I have just learned of the passing of Eugene Genovese, the distinguished and controversial historian of slavery. He was best known for his epic 1974 book Roll, Jordan, Roll, which detailed the lives of enslaved people. It won the Bancroft Prize the next year. Roll, Jordan, Roll helped open up the serious study of the lives of enslaved people -- and also introduced many of us to the idea of hegemony.
Much of Genovese's subsequent work (often co-authored with his spouse, Elizabeth Fox-Genovese) was about the minds of the slaveowners, however -- and it was this work that many of us have engaged with (and have argued against). The Genoveses focused on the ways that proslavery southerners critiqued the industrial north (and free labor in general). That was certainly one of several important arguments supporting slavery. But in recent years many of us have focused on other aspects of the proslavery argument, such as the ways that slavery extracted labor from workers at low costs -- and thus how slavery and the market worked together, rather than in conflict. Part of this is an issue of emphasis, but a lot of it goes to a really fundamental difference in what the Genoveses see as the core of southern ideas about slavery and what the new generation of historians -- often economic historians but also often cultural and legal historians -- see as the primary ideas and functions of southern society.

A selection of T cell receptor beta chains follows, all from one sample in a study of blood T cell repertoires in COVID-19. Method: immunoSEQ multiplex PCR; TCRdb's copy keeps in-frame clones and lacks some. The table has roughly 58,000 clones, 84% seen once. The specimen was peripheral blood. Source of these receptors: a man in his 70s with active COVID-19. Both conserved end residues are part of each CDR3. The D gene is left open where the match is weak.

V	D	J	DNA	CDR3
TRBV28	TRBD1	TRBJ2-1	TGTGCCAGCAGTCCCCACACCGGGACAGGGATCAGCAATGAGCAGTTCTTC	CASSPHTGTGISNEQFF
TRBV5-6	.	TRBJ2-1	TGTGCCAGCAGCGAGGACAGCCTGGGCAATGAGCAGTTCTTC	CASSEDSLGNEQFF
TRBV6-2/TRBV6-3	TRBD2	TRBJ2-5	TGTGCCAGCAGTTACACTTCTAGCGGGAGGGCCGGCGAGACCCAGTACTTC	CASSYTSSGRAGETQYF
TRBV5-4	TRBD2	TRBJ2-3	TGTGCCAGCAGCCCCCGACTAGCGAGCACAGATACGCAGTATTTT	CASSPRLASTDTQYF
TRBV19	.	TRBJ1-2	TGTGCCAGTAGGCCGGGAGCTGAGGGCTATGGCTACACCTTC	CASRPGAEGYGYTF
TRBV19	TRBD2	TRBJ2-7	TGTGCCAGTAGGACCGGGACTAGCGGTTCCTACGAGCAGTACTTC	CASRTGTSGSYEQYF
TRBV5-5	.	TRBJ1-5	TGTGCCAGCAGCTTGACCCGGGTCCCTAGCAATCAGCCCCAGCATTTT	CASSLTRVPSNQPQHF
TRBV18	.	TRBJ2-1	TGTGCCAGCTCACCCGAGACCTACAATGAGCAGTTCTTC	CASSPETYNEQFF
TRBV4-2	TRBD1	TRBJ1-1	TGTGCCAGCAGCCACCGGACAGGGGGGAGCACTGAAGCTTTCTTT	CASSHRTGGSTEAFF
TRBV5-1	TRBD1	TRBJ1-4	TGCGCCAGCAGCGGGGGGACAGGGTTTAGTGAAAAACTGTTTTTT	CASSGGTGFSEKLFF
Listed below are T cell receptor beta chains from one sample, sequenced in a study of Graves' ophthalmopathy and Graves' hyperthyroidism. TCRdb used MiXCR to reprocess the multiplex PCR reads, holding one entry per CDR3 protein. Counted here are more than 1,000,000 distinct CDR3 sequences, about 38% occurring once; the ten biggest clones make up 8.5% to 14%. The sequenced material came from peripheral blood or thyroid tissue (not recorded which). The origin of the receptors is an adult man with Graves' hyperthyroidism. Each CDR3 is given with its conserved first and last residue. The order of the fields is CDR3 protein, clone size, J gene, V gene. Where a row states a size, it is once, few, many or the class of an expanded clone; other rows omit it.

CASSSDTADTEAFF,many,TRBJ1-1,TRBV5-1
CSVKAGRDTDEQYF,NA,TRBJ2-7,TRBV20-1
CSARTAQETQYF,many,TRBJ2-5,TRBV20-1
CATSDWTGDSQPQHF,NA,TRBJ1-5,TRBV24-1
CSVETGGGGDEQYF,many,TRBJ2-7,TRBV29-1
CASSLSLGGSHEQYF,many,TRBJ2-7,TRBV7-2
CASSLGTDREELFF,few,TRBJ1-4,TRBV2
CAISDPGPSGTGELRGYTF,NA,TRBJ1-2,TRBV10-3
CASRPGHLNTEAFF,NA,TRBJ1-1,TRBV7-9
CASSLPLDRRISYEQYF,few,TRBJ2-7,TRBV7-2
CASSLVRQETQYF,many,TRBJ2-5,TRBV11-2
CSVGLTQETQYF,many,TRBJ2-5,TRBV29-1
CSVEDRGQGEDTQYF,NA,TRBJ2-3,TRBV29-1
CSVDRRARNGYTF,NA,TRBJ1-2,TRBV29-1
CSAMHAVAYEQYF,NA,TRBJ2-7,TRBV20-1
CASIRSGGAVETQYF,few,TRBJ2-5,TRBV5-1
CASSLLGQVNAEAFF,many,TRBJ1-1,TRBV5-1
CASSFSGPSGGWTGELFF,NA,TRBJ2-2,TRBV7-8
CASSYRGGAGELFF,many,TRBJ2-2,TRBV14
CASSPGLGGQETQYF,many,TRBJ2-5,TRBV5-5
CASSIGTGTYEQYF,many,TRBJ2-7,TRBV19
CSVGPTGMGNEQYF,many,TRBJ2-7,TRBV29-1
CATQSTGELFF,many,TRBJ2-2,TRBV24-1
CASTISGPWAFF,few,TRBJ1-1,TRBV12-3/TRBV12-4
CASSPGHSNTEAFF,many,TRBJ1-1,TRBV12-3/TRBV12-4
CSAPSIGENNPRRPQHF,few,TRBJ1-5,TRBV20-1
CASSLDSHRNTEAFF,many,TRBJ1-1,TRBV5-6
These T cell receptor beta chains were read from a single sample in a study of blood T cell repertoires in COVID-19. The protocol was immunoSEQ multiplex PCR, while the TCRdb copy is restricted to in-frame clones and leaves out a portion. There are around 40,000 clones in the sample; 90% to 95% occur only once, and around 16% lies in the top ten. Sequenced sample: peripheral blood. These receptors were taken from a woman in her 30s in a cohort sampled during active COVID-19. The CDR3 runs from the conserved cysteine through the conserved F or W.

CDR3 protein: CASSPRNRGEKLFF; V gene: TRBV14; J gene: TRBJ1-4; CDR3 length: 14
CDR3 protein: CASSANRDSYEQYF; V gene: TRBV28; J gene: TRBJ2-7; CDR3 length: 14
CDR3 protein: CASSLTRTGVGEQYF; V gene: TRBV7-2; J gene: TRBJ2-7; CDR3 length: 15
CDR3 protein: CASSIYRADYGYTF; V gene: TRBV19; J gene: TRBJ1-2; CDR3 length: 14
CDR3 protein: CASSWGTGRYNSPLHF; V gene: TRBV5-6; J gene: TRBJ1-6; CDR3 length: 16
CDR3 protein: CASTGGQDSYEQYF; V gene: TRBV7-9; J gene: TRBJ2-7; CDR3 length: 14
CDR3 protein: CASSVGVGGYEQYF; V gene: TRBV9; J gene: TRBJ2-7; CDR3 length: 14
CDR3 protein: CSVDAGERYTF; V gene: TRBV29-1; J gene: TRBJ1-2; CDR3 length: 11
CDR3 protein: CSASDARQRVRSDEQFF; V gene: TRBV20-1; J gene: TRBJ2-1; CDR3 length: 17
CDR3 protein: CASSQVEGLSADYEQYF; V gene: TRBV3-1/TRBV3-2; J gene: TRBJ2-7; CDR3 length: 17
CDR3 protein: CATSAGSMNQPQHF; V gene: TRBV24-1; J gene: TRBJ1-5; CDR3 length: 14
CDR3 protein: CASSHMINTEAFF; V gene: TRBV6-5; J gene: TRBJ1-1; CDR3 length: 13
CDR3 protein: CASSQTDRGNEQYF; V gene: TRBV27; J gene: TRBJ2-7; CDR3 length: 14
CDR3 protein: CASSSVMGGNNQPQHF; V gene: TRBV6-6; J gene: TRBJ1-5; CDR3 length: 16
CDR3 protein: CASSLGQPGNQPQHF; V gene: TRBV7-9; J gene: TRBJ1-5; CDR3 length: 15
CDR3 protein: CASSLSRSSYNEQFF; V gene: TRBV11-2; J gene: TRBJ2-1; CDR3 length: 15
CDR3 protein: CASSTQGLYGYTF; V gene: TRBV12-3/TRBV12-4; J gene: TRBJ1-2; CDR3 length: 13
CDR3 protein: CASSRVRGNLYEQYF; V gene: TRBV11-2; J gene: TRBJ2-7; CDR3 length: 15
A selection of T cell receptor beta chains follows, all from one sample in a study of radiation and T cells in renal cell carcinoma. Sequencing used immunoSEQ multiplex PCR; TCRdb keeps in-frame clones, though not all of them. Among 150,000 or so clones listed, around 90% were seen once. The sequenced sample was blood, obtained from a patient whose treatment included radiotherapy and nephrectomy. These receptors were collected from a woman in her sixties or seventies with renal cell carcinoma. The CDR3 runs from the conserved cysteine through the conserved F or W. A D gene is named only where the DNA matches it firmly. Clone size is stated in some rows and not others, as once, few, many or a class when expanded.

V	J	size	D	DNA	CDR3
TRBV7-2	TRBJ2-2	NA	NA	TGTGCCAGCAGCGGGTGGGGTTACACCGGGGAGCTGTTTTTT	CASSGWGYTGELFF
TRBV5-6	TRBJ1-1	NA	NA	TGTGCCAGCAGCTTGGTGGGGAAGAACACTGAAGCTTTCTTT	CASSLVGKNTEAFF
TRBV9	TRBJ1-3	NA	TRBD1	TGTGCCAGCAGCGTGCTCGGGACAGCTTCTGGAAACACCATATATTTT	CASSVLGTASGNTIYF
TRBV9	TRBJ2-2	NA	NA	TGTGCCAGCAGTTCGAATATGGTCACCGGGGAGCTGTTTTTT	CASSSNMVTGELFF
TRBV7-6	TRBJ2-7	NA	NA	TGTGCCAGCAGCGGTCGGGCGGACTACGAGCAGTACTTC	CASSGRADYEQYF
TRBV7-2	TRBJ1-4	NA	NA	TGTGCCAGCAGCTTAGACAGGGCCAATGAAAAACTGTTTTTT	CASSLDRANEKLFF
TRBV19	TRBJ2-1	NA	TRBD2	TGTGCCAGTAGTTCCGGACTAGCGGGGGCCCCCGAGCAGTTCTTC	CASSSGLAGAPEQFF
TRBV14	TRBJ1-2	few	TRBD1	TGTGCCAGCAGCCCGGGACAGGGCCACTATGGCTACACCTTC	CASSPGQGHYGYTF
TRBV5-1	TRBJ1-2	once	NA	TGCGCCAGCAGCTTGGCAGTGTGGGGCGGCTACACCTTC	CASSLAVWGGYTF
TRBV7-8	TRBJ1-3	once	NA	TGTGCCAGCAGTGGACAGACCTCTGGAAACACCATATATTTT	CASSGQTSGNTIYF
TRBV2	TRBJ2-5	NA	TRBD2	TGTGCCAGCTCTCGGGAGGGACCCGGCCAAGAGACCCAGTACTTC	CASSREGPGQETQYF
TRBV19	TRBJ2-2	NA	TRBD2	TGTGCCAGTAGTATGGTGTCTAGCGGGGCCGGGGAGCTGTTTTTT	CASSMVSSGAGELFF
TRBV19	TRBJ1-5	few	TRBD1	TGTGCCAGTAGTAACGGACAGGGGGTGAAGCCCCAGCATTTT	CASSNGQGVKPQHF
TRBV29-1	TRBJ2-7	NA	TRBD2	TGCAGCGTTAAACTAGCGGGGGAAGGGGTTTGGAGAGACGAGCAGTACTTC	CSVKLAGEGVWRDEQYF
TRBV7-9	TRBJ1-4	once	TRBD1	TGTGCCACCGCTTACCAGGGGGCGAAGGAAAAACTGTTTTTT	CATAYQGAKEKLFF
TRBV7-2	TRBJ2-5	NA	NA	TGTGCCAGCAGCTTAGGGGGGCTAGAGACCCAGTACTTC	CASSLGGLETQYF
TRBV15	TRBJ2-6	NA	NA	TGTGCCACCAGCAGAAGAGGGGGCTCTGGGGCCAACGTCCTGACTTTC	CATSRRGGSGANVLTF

One of Genovese's hallmarks was an interest in engaging with people on all sides of this debate. His political ideas seemed, also, to be in a state of flux -- he migrated from marxism early in his career, to quite conservative views sometime in the 1980s and 1990s and then I am told was moderating again in recent years. Back in 2009 I had the pleasure of meeting Genovese at a conference in Athens and mentioned that I focused on legal thought about slavery (mostly proslavery southern thought) and am particularly interested in the ways that slave law worked in conjunction with the market. He said -- quite matter-of-factly -- "sure, what else would you expect? They're lawyers ... and judges." Our conversation wandered off in the direction of how central legal thought was to southern society and how too many historians ignored legal thinkers.